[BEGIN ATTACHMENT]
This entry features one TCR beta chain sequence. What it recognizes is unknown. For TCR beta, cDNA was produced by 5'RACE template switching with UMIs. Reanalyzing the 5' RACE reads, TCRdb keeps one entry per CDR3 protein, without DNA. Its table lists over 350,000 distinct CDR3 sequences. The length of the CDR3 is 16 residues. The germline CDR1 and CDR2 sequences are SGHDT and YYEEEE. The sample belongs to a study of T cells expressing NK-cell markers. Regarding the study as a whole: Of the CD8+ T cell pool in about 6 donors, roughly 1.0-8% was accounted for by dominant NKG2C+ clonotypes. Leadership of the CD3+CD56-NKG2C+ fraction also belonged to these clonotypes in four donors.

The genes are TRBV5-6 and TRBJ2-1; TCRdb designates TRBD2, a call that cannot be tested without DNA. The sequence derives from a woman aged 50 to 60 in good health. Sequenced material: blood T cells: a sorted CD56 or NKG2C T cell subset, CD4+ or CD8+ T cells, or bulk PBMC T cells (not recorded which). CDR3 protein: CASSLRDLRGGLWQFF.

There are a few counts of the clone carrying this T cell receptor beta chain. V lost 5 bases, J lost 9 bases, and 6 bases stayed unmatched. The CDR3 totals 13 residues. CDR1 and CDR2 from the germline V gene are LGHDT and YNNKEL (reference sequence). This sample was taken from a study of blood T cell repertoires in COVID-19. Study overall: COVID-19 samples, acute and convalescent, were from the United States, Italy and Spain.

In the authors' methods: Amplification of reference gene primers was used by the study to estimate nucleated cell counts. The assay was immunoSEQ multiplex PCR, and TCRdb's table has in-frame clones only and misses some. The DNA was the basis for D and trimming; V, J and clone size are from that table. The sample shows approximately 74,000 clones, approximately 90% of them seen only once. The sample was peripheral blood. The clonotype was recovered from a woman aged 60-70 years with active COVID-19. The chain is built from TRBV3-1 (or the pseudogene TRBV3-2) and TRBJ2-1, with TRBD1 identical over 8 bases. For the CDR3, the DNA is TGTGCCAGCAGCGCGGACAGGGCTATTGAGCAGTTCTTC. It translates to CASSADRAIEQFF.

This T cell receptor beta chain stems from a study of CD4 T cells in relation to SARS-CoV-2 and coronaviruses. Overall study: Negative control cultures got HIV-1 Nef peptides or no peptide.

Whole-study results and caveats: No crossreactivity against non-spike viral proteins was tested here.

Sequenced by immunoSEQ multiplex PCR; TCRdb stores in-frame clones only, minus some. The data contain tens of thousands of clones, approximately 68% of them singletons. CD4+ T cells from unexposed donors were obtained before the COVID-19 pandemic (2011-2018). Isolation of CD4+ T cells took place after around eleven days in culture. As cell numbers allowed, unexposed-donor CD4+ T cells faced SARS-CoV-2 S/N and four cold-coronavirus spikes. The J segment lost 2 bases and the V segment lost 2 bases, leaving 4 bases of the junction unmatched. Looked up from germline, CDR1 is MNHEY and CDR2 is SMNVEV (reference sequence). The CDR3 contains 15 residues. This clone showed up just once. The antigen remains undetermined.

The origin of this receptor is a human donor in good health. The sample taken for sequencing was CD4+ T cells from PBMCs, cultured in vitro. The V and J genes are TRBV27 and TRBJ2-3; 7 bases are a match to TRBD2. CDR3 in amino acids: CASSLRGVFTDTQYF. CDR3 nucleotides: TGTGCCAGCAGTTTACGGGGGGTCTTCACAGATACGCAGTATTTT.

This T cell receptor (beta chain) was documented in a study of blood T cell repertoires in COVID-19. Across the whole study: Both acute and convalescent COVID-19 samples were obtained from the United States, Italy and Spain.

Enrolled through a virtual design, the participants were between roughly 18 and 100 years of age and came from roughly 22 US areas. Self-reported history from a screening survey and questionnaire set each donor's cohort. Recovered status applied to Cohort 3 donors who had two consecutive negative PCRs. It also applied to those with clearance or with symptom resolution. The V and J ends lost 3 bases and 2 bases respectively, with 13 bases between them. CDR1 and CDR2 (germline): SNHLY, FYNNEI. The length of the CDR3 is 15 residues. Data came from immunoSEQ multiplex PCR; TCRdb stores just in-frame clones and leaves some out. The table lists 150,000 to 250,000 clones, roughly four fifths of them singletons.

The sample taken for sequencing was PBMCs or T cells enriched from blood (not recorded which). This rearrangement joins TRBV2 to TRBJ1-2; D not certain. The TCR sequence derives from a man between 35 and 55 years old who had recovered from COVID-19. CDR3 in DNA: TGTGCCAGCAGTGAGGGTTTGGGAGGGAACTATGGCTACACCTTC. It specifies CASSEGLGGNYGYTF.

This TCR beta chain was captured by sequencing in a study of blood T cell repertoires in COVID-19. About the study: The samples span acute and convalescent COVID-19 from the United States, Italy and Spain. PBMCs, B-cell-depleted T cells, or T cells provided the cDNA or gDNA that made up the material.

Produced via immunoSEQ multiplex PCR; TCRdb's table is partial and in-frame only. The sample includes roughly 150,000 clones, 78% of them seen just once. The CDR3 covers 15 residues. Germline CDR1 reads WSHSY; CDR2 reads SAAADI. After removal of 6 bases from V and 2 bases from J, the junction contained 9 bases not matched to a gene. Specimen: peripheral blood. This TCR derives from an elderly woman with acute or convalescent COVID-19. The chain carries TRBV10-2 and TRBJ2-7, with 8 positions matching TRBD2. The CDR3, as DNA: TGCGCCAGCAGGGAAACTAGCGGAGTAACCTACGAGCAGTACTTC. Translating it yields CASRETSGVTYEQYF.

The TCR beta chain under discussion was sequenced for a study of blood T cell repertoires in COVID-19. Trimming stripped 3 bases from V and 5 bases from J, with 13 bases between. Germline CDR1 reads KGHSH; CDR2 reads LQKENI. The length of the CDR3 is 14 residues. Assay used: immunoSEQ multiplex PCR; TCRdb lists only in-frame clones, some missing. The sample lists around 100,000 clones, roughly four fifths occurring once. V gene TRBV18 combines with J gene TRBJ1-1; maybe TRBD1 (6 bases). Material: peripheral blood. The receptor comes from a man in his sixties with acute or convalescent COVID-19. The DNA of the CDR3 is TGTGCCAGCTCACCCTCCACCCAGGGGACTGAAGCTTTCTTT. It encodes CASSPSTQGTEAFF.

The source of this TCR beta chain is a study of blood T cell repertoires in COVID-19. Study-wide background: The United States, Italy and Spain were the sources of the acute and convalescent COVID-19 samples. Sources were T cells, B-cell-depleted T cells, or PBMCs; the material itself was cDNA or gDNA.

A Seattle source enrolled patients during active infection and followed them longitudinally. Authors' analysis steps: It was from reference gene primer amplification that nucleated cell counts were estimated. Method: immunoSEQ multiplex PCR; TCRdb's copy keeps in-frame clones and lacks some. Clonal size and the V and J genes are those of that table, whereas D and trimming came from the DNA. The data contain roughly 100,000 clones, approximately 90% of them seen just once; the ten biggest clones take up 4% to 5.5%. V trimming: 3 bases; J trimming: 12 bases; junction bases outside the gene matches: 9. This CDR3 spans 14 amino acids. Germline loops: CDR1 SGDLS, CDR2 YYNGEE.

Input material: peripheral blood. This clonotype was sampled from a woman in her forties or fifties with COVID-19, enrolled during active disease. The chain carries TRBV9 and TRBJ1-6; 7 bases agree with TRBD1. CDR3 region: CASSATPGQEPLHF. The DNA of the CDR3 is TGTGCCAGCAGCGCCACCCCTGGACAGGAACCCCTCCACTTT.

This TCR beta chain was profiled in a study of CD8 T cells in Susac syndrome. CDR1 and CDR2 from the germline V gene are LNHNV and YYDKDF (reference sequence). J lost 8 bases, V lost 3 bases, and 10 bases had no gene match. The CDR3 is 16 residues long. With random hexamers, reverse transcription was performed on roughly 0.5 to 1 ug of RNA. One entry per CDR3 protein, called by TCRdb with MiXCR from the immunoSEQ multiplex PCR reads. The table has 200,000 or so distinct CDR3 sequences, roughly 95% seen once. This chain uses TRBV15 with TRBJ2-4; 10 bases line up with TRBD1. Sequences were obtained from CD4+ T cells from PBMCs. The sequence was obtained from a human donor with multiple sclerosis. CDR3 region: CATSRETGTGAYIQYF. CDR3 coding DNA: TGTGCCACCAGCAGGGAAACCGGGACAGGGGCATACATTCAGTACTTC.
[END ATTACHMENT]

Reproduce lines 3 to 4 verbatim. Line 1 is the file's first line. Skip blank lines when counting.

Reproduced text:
There are a few counts of the clone carrying this T cell receptor beta chain. V lost 5 bases, J lost 9 bases, and 6 bases stayed unmatched. The CDR3 totals 13 residues. CDR1 and CDR2 from the germline V gene are LGHDT and YNNKEL (reference sequence). This sample was taken from a study of blood T cell repertoires in COVID-19. Study overall: COVID-19 samples, acute and convalescent, were from the United States, Italy and Spain.

In the authors' methods: Amplification of reference gene primers was used by the study to estimate nucleated cell counts. The assay was immunoSEQ multiplex PCR, and TCRdb's table has in-frame clones only and misses some. The DNA was the basis for D and trimming; V, J and clone size are from that table. The sample shows approximately 74,000 clones, approximately 90% of them seen only once. The sample was peripheral blood. The clonotype was recovered from a woman aged 60-70 years with active COVID-19. The chain is built from TRBV3-1 (or the pseudogene TRBV3-2) and TRBJ2-1, with TRBD1 identical over 8 bases. For the CDR3, the DNA is TGTGCCAGCAGCGCGGACAGGGCTATTGAGCAGTTCTTC. It translates to CASSADRAIEQFF.